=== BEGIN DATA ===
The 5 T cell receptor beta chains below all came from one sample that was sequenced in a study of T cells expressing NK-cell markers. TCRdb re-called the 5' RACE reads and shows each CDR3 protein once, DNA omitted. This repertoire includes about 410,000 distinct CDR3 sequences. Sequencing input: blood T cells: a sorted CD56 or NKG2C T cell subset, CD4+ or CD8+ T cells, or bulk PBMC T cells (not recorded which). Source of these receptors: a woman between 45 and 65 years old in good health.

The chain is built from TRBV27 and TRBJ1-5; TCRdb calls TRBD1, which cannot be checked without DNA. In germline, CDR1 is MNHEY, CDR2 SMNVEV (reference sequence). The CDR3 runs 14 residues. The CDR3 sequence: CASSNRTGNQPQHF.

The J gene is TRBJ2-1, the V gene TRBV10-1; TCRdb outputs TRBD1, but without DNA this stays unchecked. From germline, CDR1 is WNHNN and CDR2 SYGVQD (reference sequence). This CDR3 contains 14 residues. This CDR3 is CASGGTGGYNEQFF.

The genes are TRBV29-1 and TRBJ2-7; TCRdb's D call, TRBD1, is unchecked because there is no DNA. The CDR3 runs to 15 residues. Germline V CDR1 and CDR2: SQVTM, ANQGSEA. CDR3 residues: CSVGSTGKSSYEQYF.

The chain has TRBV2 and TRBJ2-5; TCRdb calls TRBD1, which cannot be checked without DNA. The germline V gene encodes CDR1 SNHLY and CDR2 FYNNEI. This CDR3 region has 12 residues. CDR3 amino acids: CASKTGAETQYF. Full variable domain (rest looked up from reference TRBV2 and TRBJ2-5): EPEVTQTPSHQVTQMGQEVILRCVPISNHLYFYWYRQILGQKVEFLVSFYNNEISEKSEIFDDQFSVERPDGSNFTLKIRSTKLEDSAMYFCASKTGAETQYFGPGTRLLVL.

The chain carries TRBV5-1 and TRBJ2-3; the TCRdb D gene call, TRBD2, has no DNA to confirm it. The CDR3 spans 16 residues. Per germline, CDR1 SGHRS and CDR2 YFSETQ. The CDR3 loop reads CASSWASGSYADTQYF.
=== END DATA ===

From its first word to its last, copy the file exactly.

The 5 T cell receptor beta chains below all came from one sample that was sequenced in a study of T cells expressing NK-cell markers. TCRdb re-called the 5' RACE reads and shows each CDR3 protein once, DNA omitted. This repertoire includes about 410,000 distinct CDR3 sequences. Sequencing input: blood T cells: a sorted CD56 or NKG2C T cell subset, CD4+ or CD8+ T cells, or bulk PBMC T cells (not recorded which). Source of these receptors: a woman between 45 and 65 years old in good health.

The chain is built from TRBV27 and TRBJ1-5; TCRdb calls TRBD1, which cannot be checked without DNA. In germline, CDR1 is MNHEY, CDR2 SMNVEV (reference sequence). The CDR3 runs 14 residues. The CDR3 sequence: CASSNRTGNQPQHF.

The J gene is TRBJ2-1, the V gene TRBV10-1; TCRdb outputs TRBD1, but without DNA this stays unchecked. From germline, CDR1 is WNHNN and CDR2 SYGVQD (reference sequence). This CDR3 contains 14 residues. This CDR3 is CASGGTGGYNEQFF.

The genes are TRBV29-1 and TRBJ2-7; TCRdb's D call, TRBD1, is unchecked because there is no DNA. The CDR3 runs to 15 residues. Germline V CDR1 and CDR2: SQVTM, ANQGSEA. CDR3 residues: CSVGSTGKSSYEQYF.

The chain has TRBV2 and TRBJ2-5; TCRdb calls TRBD1, which cannot be checked without DNA. The germline V gene encodes CDR1 SNHLY and CDR2 FYNNEI. This CDR3 region has 12 residues. CDR3 amino acids: CASKTGAETQYF. Full variable domain (rest looked up from reference TRBV2 and TRBJ2-5): EPEVTQTPSHQVTQMGQEVILRCVPISNHLYFYWYRQILGQKVEFLVSFYNNEISEKSEIFDDQFSVERPDGSNFTLKIRSTKLEDSAMYFCASKTGAETQYFGPGTRLLVL.

The chain carries TRBV5-1 and TRBJ2-3; the TCRdb D gene call, TRBD2, has no DNA to confirm it. The CDR3 spans 16 residues. Per germline, CDR1 SGHRS and CDR2 YFSETQ. The CDR3 loop reads CASSWASGSYADTQYF.